The arsenic contents of organic compounds can be determined readily and accurately on semi-micro scale by digesting the compound with hot sulfuric acid and potassium sulfate, in the presence of starch, diluting the solution thus obtained and titrating with standard solution of potassium bromate.
A general method of synthesizing diarylarsinic acid with the use of aryldichloroarsine was made out by enlarging Scheller's method. By this method, many diarylarsinic acids were readily and purely obtained, eight of which are new substances.
By the employment of the present method, an acid for the saccharification of polysaccharides could be chosen without any consideration for the solubility of its salt. Peanut shells, which give a by-product of furfural with the formation of usual monosaccharide, was chosen as the polysaccharide material, and hydrolytic capacity of HCl, HClO4, H2SO4, HNO3 and H2C2O4 was compared, as well as electrolytic deacidification of their saccharifying solutions was attempted. As a result, it was found that acids such as HCl, HClO4, and HNO3, for which no neutralization agents could be found in industrial application, could be used both for saccharification and electrolytic neutralization. However, HNO3 and H2C2O4 undergo electrolytic reduction during electrolytic neutralization that disappearance of specific acid residue becomes rapid. This was the first instance of HClO4 being used for saccharification but it was found to have no oxidative or reductive action, saccharifying power being as excellent as HCl, and can be completely deacidified by electrolysis, similar to H2SO4, and quantitatively recovered. In this way, HClO4 has been discovered as an acid for saccharification by this method, although unusable by the existing method.
Experiments were carried out to confirm the theory that some heavy metal ions promote saccharification. Saccharification of peanut shells with 0.8 N HClO4 solution was carried out with the addition of one of Fe+++, Al+++, Cu++, Pb++ and Hg++, and the formation of monosaccharide and furfural was observed. Elimination of heavy metal ions from saccharifying solutions by electrolysis was also examined. It was found, from these experimental results, that the presence of heavy metal ions during saccharification had neither favorable nor adverse effect, although it was also found that these metallic ions were all quantitatively removed by electrolytic deacidification of acid saccharifying solutions.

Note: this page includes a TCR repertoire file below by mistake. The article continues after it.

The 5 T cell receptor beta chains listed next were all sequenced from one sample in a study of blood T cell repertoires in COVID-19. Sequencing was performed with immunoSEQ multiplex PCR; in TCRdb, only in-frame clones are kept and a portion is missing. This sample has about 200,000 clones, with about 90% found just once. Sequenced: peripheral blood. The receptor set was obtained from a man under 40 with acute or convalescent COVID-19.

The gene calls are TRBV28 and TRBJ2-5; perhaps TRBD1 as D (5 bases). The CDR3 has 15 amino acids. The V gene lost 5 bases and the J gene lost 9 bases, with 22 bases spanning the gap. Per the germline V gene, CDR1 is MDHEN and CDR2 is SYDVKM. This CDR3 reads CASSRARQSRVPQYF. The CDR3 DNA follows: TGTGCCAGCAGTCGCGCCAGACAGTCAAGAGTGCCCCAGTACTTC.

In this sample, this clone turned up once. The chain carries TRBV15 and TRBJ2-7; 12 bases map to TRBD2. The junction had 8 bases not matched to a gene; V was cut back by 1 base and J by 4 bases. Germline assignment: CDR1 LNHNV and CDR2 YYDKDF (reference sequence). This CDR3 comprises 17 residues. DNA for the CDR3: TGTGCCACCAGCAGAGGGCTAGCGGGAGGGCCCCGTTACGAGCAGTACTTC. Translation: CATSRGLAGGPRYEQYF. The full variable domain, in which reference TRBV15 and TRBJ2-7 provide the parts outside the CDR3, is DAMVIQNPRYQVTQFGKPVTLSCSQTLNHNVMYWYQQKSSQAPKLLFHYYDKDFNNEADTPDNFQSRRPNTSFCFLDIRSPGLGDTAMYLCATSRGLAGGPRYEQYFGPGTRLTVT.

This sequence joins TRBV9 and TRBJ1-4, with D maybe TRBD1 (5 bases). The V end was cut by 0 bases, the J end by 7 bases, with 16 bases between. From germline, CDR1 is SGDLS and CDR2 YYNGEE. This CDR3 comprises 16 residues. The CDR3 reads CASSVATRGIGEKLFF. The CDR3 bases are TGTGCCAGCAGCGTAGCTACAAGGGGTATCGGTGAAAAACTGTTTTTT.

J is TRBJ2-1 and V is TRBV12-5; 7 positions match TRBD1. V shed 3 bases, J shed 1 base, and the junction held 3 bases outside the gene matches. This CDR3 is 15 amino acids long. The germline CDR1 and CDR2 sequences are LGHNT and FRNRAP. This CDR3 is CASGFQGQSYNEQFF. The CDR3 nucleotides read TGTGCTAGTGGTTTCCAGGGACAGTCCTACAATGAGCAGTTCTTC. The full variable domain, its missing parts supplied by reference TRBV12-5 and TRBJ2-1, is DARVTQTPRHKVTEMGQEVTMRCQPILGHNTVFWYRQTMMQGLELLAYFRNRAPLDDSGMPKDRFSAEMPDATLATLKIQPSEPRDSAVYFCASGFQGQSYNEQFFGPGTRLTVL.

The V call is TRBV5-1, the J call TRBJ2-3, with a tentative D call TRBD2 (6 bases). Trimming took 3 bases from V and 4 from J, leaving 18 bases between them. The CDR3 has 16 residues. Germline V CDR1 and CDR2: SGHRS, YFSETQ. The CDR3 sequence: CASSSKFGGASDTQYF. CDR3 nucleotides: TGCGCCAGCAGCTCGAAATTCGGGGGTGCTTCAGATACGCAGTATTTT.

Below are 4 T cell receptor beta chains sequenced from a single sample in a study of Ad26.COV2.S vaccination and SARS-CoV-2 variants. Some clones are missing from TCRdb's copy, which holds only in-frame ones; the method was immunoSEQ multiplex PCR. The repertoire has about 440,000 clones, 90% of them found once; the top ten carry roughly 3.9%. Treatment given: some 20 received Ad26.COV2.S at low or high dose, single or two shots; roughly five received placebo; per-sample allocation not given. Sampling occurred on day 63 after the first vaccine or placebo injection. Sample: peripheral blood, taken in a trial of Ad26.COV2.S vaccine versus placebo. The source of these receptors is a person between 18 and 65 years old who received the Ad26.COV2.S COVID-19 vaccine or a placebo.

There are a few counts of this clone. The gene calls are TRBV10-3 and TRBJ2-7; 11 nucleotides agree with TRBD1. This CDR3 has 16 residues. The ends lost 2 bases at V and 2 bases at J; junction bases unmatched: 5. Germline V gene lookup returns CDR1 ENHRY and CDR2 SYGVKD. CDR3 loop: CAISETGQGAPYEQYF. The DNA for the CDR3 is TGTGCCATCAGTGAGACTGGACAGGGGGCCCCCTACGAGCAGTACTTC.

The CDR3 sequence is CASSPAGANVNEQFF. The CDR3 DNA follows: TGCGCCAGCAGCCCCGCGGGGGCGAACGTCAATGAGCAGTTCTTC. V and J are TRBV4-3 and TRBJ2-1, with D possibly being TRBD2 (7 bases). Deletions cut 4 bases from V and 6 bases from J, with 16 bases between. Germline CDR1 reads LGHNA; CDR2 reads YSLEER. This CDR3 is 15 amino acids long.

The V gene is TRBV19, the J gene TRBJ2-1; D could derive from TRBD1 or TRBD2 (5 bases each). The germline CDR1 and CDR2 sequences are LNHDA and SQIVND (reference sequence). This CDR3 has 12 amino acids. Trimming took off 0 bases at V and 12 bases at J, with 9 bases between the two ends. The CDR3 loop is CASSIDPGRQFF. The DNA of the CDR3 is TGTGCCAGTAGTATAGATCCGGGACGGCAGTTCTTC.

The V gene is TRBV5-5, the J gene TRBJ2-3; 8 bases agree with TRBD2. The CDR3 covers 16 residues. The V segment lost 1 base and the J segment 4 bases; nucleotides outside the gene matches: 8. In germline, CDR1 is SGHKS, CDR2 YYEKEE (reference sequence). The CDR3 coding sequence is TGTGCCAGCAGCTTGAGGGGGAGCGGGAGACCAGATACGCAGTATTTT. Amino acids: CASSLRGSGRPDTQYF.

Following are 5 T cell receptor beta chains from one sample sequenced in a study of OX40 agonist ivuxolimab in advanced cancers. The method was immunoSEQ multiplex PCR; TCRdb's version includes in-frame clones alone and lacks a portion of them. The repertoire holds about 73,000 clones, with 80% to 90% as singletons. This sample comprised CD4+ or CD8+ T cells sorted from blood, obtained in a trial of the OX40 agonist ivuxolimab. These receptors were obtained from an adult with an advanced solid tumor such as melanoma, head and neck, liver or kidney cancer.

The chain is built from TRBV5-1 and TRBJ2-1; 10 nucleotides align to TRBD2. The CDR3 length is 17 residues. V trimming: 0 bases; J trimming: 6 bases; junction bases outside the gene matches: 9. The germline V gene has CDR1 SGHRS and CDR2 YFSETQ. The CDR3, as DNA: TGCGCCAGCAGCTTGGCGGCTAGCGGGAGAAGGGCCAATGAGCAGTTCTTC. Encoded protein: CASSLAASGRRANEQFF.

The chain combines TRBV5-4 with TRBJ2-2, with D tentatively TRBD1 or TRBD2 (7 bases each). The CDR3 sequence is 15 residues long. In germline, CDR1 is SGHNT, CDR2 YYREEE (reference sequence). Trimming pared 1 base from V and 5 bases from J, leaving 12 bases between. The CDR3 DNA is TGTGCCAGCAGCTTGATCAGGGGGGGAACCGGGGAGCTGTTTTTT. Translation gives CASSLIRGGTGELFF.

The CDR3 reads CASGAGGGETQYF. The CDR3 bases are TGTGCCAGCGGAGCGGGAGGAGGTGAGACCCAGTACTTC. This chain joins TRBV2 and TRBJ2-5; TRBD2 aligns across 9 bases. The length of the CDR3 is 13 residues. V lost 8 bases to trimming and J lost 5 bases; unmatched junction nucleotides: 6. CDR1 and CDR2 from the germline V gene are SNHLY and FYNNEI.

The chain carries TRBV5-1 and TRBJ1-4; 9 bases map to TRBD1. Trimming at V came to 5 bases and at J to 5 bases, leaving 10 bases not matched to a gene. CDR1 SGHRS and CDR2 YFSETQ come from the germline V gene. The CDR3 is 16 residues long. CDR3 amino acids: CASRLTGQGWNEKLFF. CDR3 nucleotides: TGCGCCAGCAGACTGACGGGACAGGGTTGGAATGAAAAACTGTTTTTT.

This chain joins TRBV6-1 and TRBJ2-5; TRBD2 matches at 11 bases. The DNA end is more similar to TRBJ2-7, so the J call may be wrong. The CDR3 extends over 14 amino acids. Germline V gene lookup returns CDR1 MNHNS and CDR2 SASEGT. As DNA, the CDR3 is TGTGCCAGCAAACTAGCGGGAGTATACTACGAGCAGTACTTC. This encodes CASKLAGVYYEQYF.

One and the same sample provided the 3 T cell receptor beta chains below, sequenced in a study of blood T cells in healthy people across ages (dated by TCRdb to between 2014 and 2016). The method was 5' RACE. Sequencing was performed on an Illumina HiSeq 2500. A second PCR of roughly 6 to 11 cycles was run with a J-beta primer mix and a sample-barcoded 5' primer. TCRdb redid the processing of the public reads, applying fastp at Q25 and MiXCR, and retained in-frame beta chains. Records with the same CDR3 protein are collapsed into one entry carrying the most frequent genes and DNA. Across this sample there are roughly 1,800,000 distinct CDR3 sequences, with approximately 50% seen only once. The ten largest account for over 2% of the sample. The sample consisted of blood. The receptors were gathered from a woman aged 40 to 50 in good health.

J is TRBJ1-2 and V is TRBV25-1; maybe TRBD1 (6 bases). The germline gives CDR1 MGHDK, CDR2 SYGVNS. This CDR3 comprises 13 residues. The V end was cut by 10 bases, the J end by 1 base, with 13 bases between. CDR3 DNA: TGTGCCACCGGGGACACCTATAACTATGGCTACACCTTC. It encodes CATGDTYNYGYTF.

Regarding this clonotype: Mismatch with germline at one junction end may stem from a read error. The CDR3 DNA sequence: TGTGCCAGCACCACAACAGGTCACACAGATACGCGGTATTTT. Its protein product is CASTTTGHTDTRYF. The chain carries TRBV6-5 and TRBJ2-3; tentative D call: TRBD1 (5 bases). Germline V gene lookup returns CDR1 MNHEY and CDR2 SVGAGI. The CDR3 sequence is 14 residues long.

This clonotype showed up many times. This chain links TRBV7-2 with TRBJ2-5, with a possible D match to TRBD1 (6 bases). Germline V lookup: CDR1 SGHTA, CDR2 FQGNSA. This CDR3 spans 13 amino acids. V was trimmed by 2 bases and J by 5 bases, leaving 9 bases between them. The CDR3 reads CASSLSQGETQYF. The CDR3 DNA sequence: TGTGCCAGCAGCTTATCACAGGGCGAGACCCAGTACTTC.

o-Aminophenol alkyl ethers, possessing odd-numbered straight carbon chain as the alkyl group, were synthesized and their antibacterial action against human type Mycobacterium tuberculosis was examined with their hydrochlorides on Kirchner medium. The compounds synthesized were propyl, amyl, heptyl, nonyl, undecyl and tridecyl ethers. The effect of these alkyls against bacteriostasis was found to be the same as that obtained with even-numbered alkyl chains and no difference in bacteriostatic specificity was found to exist between odd-and even-numberedchains.
Mono- and dialkyl ethers of pyrocatechol were synthesized. Antibacterial action of the monoethers against avian type tubercle bacilli were examined, in vitro, in Kirchner medium and by the S. C. C. method. The compounds synthesized were mono- and dimethyl, ethyl, butyl, hexyl, octyl, decyl, dodecyl, tetradecyl, and hexadecyl ethers. Antitubercular action of monoethers were found to be very small, the effect of the size of the alkyl group against tuberculostasis being very indistinct.
The reaction mechanism whereby thiochrome (II) is formed by the application of cyanobromide to 3-(2′-methyl-4′-aminopyrimidyl-5′)-methyl-4-methyl-5-β-hydroxyethyl-thiazol-2-thione (I) has been confirmed as follows: the cyclization to (II) occurs under liberation of hydrogen thiocyanide between the amino and the thiocyano groups in the initially formed thiocyano compound (VI), and not by the secondary cyclization of a thiazolone compound (III) formed from the initially formed thiocyano compound (VI). It was also found that thiochrome (II) is formed by the cyclization under liberation of mercaptane, under the same mechanism as above, upon the application of dimethyl sulfate, ethyl iodide, benzyl chloride or monochloroacetic acid to (I).
By the bromination of an oily mixture (III) of arctigenin (I) and its isomer, l-α-3, 4-dimethoxybenzyl-β-3′-methoxy-4′-hydroxybenzylbutyrolactone (II), bromoarctigenin (V), C21H21O6Br3, was obtained as crystals of m. p. 194-195°. Debromination of (V) with copper-coated zinc yielded arctigenin, m. p. 100-102°, C21H24O6, thus completing synthesis of arctigenin. Oxidation of the methyl ether (VI) of (V) with potassium permanganate yields 6-bromoveratric acid, m. p. 182-183°, and 5, 6-dibromoveratric acid, while the same oxidation of (V) yields 6-bromoveratric acid. This has confirmed that, of the three bromine atoms, one has entered the 6-position in the β-benzene nucleus of butyrolactone, while the other two has entered the 5- and 6-position in the α-benzene nucleus.